Ethereum, on the other hand, decentralizes computation. "Smart contracts" are simply tiny programs, the node will run that program and check its inputs and outputs, and it charges "gas" for the time it takes to run the mini program. This is much more processing heavy. Each node needs to run each smart contract in that block. This doesn't scale.
We also knew from almost the beginning that Vitalik wanted to eventually transition to Proof-of-stake (PoS) instead of mining and Proof-of-work (PoW). A decentralized computer network needs some way for nodes and participants to agree on the current state of the network. In other words, they need a transparent ledger to look at and make sure everything on the network is exactly the same as every other node sees it.
Bitcoin accomplishes this through PoW, the miners expend unforgeable cost in the form of energy, in order to update the system. The miners only include valid transactions or else the nodes will reject the block, and will have wasted all that cost. All nodes need to do is make sure the transactions and blocks check out as valid cryptographically, and they can be sure the most work chain is the truth.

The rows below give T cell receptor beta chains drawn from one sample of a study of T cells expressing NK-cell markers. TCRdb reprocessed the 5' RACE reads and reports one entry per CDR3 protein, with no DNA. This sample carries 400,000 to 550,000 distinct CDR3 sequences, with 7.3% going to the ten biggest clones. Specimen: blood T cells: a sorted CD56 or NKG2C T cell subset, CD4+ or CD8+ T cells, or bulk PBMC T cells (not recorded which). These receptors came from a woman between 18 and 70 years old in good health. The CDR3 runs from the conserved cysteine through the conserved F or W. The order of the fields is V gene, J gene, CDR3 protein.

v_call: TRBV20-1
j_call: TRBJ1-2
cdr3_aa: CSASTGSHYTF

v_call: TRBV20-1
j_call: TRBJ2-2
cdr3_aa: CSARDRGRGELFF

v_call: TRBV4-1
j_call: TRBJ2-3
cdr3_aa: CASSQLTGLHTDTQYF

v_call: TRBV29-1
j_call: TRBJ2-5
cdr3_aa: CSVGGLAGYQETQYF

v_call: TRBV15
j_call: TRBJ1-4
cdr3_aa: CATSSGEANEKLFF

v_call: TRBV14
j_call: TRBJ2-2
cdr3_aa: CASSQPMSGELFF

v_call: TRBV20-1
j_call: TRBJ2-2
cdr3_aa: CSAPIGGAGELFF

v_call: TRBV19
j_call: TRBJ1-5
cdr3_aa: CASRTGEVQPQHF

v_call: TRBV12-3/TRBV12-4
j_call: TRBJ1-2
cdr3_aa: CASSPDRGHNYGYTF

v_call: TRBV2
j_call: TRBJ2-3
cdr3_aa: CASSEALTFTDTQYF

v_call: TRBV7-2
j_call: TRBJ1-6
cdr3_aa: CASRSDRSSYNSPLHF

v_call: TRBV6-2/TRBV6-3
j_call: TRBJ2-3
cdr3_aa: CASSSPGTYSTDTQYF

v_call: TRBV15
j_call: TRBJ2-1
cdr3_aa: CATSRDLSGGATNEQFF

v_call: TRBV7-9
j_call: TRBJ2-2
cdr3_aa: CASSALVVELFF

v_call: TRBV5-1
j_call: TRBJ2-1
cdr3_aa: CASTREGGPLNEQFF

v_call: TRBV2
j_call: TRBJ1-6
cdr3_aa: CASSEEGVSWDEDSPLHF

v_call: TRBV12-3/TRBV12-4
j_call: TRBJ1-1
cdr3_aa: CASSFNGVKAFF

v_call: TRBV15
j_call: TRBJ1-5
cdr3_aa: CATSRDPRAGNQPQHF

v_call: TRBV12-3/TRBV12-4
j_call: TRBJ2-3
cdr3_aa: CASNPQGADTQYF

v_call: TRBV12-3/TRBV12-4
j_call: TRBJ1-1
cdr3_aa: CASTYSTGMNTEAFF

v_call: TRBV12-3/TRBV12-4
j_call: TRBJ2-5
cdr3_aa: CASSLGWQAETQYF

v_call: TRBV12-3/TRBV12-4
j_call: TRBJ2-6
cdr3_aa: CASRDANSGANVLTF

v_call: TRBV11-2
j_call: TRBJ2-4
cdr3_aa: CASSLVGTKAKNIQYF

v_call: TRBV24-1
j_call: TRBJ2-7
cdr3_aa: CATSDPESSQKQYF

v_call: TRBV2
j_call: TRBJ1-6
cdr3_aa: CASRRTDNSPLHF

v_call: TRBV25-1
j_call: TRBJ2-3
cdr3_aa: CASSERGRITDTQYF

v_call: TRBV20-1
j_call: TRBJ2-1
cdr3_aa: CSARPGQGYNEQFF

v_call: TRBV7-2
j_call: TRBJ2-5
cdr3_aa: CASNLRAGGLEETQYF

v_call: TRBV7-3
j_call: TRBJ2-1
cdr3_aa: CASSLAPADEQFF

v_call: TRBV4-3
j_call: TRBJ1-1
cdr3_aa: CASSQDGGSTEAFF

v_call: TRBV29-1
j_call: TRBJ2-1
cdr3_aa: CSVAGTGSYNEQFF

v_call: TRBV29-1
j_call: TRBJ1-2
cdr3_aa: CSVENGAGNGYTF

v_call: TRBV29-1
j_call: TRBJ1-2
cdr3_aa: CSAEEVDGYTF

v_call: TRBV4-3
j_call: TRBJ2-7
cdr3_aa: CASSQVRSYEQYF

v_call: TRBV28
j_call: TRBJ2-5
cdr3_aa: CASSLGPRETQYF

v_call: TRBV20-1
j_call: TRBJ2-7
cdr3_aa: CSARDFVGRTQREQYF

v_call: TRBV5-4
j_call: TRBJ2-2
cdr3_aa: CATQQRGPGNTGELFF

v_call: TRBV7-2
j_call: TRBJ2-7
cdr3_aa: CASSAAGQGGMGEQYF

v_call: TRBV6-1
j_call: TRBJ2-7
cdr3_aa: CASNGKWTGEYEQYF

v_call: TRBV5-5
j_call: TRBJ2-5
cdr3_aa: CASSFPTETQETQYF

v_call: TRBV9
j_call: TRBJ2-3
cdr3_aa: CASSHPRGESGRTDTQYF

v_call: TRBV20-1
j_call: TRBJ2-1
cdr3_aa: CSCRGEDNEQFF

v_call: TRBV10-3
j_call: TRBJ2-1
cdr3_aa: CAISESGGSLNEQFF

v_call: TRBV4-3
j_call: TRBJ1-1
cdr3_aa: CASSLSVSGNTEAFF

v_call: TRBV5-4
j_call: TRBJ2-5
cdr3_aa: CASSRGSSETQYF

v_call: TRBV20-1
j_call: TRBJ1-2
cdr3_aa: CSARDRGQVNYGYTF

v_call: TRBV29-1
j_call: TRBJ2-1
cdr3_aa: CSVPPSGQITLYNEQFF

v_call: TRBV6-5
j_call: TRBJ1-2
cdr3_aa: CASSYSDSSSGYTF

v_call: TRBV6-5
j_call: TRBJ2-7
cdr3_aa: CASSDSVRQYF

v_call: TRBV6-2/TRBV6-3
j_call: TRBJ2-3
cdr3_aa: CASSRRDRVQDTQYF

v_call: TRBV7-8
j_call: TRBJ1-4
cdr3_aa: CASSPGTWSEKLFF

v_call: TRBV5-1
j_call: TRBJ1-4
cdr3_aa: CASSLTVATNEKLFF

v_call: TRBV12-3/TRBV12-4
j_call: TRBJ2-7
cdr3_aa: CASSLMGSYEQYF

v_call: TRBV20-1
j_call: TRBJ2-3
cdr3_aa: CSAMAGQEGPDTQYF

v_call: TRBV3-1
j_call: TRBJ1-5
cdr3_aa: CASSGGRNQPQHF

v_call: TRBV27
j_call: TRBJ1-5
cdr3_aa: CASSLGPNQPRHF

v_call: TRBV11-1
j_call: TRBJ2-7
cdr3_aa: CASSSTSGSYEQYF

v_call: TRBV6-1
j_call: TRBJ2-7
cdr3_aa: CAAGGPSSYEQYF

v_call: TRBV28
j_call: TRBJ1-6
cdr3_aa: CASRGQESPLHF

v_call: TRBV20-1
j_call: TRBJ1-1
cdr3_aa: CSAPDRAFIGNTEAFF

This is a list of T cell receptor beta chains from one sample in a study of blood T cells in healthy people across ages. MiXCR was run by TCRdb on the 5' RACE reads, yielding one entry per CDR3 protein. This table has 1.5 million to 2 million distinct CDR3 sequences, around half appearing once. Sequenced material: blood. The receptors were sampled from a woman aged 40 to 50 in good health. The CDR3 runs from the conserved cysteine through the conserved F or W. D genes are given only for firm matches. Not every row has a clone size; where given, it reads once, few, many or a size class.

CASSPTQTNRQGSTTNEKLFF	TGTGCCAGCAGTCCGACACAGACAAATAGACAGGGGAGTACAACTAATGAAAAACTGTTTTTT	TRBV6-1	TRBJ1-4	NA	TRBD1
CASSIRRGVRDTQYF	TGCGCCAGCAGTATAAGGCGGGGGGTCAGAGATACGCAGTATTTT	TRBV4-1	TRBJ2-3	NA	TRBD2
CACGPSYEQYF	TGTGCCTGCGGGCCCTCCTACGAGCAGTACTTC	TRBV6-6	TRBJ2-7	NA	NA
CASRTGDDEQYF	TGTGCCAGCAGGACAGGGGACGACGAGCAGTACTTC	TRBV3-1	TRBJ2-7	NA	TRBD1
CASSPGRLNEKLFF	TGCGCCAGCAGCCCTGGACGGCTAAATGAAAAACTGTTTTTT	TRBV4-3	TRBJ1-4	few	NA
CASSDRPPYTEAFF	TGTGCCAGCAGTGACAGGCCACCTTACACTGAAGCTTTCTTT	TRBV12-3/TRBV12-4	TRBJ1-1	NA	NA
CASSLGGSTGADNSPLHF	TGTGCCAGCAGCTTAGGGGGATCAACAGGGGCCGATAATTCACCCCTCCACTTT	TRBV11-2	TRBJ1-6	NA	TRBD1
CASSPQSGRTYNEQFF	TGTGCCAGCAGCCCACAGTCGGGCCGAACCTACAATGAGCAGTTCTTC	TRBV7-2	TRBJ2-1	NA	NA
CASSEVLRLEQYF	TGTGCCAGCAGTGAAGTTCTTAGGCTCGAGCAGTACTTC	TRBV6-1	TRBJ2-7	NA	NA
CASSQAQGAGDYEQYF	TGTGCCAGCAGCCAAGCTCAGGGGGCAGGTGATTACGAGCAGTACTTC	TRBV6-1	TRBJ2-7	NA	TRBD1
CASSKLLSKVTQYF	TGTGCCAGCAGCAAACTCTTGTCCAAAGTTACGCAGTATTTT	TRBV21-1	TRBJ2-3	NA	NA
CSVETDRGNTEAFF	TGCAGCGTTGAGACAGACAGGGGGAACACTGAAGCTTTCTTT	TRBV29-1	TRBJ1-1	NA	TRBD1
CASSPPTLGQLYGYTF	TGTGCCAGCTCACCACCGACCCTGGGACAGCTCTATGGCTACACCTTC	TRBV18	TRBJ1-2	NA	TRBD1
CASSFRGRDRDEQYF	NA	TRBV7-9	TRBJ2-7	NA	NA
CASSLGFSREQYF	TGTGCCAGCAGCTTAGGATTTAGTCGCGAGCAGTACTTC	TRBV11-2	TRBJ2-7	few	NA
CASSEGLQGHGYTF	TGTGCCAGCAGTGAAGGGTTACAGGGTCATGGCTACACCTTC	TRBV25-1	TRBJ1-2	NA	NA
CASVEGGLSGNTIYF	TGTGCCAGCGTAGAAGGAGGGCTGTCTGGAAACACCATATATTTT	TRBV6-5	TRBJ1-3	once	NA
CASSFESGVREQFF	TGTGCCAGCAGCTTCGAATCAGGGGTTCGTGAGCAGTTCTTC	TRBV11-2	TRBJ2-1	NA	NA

That is not possible with PoS. The Ethereum believers thought it was a technical problem, that with enough hard work, PoS's weaknesses could be overcome. However, for every weakness they solved, two more jumped up in its place.
Despite years of work, Ethereum still has not closed the loop. Instead, they made it so difficult to unravel, people didn't know better. They added complexity, instead of simplicity; added trade-offs as the scope of their project grew; and made the code more and more inaccessibility to all but the initiated developers.
When Ethereum was launched, they had a choice: A) start with a clean block chain on block #0 and build up on an equal footing, exposing Ethereum to cheap economic attacks; or B) pre-sell coins with a marketing campaign, spreading buy-in, getting the network over the initial vulnerable stage, and be able to raise money for developers and an Ethereum Foundation to shepherd the fledging network, but in doing so, rob deep balanced incentives, replacing them with moral hazard. They chose the latter.
This initial decision to launch through a pre-sale (premine - meaning block #0 has balances already on it) predetermined their path to today (just like a business and its stock btw). So, Vitalik and the team marched forward, adding complexity in place of simplicity, and erring on the side of centralized decision making when needed to push the project forward.
They had to maintain a controlling share of the tokens (70% at launch) in order to dictate that decision making. When met with the DAO exploit, where a smart citizen took "code is law" to heart and acquired millions of ethereum in an unintended way (from insiders), the ethereum team once again sided with centralized interests and stole those coins back via their control of software upgrade.